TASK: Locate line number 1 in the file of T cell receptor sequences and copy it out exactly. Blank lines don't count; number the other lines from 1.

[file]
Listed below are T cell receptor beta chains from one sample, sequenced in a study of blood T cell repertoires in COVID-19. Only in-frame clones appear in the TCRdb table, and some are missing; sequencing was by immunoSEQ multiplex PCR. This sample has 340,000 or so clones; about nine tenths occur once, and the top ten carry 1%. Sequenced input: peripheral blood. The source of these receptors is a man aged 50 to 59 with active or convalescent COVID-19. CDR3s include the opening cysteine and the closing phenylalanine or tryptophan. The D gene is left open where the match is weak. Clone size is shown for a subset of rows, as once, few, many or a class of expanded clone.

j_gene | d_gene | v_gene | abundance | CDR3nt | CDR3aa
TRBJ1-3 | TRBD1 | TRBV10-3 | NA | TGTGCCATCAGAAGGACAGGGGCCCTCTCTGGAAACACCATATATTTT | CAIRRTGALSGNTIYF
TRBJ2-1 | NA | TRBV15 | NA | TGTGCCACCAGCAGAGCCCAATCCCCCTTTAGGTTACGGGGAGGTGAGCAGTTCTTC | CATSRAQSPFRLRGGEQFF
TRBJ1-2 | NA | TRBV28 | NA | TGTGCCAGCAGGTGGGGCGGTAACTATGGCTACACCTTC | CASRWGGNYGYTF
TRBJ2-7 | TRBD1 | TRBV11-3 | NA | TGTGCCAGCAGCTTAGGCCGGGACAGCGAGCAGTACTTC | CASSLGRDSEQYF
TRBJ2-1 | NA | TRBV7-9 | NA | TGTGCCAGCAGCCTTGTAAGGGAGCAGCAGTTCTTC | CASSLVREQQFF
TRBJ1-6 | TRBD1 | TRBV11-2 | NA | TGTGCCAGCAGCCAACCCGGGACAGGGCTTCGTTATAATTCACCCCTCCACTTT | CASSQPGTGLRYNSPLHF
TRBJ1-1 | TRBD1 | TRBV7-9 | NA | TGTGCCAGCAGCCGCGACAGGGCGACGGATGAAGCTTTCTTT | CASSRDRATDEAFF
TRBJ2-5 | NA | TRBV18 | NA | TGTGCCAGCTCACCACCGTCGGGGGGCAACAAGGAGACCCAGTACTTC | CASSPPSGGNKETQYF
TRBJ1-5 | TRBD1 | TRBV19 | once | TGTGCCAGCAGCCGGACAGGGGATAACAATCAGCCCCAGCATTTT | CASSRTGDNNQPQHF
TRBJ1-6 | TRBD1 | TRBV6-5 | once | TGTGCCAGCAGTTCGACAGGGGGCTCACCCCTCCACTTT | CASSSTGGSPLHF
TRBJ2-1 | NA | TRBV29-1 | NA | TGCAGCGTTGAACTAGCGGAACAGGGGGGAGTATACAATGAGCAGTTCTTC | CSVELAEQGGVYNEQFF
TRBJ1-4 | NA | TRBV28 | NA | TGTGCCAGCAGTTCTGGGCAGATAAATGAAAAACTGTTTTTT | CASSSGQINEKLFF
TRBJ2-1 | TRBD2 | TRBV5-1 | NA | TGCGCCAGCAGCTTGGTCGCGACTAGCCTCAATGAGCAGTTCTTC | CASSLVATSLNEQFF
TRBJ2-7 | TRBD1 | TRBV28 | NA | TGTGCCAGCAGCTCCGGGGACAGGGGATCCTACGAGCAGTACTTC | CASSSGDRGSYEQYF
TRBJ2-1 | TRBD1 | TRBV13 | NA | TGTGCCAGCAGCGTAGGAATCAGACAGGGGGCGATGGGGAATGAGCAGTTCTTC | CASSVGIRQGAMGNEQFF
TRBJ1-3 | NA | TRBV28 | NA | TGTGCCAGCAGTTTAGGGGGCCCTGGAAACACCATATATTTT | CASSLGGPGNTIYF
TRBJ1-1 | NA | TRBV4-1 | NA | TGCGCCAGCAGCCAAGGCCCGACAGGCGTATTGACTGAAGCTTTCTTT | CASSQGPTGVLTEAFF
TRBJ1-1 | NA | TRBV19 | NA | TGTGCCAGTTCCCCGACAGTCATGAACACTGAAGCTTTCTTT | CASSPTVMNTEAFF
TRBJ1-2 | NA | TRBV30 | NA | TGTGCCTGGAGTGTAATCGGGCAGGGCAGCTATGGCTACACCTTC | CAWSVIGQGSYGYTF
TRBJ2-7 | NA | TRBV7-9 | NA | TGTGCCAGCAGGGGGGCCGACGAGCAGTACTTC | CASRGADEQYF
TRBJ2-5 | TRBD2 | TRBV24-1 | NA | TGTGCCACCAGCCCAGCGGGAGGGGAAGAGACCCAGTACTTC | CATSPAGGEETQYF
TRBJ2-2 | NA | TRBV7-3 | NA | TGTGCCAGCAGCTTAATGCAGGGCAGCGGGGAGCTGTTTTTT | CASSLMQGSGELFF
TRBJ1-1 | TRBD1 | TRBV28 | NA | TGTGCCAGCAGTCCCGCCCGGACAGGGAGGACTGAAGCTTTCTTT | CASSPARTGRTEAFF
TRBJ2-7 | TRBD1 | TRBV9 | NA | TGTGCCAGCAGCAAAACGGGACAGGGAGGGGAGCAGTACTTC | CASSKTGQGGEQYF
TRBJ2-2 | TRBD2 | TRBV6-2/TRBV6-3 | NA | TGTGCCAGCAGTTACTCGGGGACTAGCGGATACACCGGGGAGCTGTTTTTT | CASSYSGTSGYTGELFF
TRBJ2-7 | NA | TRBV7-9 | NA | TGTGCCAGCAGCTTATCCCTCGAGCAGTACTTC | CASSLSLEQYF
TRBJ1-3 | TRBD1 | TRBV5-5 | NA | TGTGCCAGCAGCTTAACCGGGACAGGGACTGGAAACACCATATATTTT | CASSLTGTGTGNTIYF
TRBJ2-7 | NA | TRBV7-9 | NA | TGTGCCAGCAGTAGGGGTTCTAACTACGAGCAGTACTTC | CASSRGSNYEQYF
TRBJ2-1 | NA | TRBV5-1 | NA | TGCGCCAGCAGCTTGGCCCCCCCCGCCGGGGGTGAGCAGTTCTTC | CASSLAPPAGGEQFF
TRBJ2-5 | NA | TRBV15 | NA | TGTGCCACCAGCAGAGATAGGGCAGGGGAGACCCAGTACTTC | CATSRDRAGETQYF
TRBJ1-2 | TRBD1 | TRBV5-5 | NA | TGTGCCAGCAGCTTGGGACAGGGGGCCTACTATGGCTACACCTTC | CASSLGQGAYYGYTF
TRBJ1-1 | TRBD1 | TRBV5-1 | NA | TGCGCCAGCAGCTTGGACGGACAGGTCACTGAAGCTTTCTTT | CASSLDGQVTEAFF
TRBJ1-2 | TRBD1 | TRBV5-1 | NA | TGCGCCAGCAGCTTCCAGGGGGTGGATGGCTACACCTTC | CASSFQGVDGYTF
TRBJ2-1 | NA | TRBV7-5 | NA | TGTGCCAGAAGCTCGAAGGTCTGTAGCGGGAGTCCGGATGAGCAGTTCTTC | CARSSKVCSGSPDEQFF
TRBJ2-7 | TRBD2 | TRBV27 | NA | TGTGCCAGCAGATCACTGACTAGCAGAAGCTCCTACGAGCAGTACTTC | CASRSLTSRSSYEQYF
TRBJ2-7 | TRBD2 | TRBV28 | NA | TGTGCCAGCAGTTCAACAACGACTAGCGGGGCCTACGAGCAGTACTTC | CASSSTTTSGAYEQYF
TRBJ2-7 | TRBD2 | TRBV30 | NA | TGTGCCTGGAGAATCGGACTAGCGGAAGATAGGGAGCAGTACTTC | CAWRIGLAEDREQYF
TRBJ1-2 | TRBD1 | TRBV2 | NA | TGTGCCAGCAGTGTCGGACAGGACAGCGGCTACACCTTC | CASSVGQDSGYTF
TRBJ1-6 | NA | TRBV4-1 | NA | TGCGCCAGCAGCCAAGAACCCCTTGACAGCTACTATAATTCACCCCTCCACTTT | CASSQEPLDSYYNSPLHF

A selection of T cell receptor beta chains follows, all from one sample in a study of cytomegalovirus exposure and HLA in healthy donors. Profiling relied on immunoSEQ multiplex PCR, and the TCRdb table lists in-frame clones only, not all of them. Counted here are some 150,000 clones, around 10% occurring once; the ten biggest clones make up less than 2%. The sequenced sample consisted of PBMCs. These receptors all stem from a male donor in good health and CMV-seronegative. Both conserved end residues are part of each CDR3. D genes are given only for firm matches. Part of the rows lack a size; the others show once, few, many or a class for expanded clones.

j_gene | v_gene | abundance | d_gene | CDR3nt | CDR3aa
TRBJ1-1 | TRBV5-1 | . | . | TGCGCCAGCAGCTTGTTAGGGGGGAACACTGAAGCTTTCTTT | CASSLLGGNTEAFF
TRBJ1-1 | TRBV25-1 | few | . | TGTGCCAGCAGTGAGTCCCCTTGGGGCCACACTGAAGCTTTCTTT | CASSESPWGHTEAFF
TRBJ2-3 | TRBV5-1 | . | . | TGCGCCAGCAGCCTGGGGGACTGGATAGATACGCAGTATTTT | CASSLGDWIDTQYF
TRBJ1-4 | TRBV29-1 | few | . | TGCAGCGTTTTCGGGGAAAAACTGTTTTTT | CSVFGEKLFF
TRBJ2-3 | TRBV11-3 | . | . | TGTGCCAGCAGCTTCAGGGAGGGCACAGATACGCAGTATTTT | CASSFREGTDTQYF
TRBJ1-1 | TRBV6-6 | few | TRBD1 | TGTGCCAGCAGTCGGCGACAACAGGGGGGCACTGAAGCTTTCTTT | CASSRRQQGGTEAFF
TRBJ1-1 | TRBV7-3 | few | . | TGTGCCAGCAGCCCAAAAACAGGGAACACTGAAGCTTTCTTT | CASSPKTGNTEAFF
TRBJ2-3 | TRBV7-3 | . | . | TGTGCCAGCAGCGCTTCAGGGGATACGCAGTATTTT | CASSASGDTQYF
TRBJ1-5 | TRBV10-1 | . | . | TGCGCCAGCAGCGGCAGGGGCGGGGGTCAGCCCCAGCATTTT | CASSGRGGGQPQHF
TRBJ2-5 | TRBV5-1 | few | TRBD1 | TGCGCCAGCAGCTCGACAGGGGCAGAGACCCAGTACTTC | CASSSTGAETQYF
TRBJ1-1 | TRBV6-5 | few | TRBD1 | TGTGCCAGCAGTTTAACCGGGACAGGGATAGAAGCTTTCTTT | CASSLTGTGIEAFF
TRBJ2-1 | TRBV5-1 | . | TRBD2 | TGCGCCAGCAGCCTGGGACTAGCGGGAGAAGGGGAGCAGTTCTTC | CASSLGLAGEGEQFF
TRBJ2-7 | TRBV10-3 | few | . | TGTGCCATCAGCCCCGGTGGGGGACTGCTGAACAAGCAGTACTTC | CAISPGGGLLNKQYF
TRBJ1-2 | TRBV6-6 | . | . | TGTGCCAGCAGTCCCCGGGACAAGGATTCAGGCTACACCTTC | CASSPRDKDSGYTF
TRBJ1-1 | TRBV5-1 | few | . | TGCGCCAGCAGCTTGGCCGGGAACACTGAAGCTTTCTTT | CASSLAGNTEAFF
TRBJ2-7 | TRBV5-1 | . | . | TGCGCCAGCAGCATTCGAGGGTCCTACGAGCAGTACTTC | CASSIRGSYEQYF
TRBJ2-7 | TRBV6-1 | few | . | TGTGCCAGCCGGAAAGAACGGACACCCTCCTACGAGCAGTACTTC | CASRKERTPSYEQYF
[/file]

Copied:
Listed below are T cell receptor beta chains from one sample, sequenced in a study of blood T cell repertoires in COVID-19. Only in-frame clones appear in the TCRdb table, and some are missing; sequencing was by immunoSEQ multiplex PCR. This sample has 340,000 or so clones; about nine tenths occur once, and the top ten carry 1%. Sequenced input: peripheral blood. The source of these receptors is a man aged 50 to 59 with active or convalescent COVID-19. CDR3s include the opening cysteine and the closing phenylalanine or tryptophan. The D gene is left open where the match is weak. Clone size is shown for a subset of rows, as once, few, many or a class of expanded clone.